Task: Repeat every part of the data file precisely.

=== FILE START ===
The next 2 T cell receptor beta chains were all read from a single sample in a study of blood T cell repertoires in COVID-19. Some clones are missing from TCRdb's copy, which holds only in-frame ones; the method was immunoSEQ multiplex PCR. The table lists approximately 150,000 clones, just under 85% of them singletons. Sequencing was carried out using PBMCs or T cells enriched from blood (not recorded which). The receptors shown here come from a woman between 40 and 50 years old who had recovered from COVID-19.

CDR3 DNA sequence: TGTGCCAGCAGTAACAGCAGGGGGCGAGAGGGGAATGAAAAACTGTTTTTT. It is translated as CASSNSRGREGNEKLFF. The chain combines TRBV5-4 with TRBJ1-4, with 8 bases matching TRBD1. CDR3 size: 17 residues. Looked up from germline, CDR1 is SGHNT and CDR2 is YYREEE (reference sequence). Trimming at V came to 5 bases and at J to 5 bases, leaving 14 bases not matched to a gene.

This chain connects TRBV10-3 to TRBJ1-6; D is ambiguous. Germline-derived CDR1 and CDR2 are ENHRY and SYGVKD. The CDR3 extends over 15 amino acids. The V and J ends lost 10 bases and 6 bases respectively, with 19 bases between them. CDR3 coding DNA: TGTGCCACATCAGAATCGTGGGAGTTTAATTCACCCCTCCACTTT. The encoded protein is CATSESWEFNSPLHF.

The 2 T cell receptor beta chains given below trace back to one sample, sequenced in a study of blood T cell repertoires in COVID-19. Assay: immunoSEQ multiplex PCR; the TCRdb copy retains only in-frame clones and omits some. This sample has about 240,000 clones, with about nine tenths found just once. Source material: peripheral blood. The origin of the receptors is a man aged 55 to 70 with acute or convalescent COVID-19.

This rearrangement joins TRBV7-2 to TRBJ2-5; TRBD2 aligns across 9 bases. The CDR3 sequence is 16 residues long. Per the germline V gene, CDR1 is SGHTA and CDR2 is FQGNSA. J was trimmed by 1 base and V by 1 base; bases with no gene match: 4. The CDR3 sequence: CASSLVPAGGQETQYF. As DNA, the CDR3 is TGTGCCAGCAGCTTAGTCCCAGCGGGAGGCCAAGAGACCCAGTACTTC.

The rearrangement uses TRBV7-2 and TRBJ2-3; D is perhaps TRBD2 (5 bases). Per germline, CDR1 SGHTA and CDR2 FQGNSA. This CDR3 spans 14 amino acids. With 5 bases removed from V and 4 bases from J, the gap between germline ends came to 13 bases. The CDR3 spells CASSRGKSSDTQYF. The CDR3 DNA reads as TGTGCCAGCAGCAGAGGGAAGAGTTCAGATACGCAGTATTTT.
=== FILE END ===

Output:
The next 2 T cell receptor beta chains were all read from a single sample in a study of blood T cell repertoires in COVID-19. Some clones are missing from TCRdb's copy, which holds only in-frame ones; the method was immunoSEQ multiplex PCR. The table lists approximately 150,000 clones, just under 85% of them singletons. Sequencing was carried out using PBMCs or T cells enriched from blood (not recorded which). The receptors shown here come from a woman between 40 and 50 years old who had recovered from COVID-19.

CDR3 DNA sequence: TGTGCCAGCAGTAACAGCAGGGGGCGAGAGGGGAATGAAAAACTGTTTTTT. It is translated as CASSNSRGREGNEKLFF. The chain combines TRBV5-4 with TRBJ1-4, with 8 bases matching TRBD1. CDR3 size: 17 residues. Looked up from germline, CDR1 is SGHNT and CDR2 is YYREEE (reference sequence). Trimming at V came to 5 bases and at J to 5 bases, leaving 14 bases not matched to a gene.

This chain connects TRBV10-3 to TRBJ1-6; D is ambiguous. Germline-derived CDR1 and CDR2 are ENHRY and SYGVKD. The CDR3 extends over 15 amino acids. The V and J ends lost 10 bases and 6 bases respectively, with 19 bases between them. CDR3 coding DNA: TGTGCCACATCAGAATCGTGGGAGTTTAATTCACCCCTCCACTTT. The encoded protein is CATSESWEFNSPLHF.

The 2 T cell receptor beta chains given below trace back to one sample, sequenced in a study of blood T cell repertoires in COVID-19. Assay: immunoSEQ multiplex PCR; the TCRdb copy retains only in-frame clones and omits some. This sample has about 240,000 clones, with about nine tenths found just once. Source material: peripheral blood. The origin of the receptors is a man aged 55 to 70 with acute or convalescent COVID-19.

This rearrangement joins TRBV7-2 to TRBJ2-5; TRBD2 aligns across 9 bases. The CDR3 sequence is 16 residues long. Per the germline V gene, CDR1 is SGHTA and CDR2 is FQGNSA. J was trimmed by 1 base and V by 1 base; bases with no gene match: 4. The CDR3 sequence: CASSLVPAGGQETQYF. As DNA, the CDR3 is TGTGCCAGCAGCTTAGTCCCAGCGGGAGGCCAAGAGACCCAGTACTTC.

The rearrangement uses TRBV7-2 and TRBJ2-3; D is perhaps TRBD2 (5 bases). Per germline, CDR1 SGHTA and CDR2 FQGNSA. This CDR3 spans 14 amino acids. With 5 bases removed from V and 4 bases from J, the gap between germline ends came to 13 bases. The CDR3 spells CASSRGKSSDTQYF. The CDR3 DNA reads as TGTGCCAGCAGCAGAGGGAAGAGTTCAGATACGCAGTATTTT.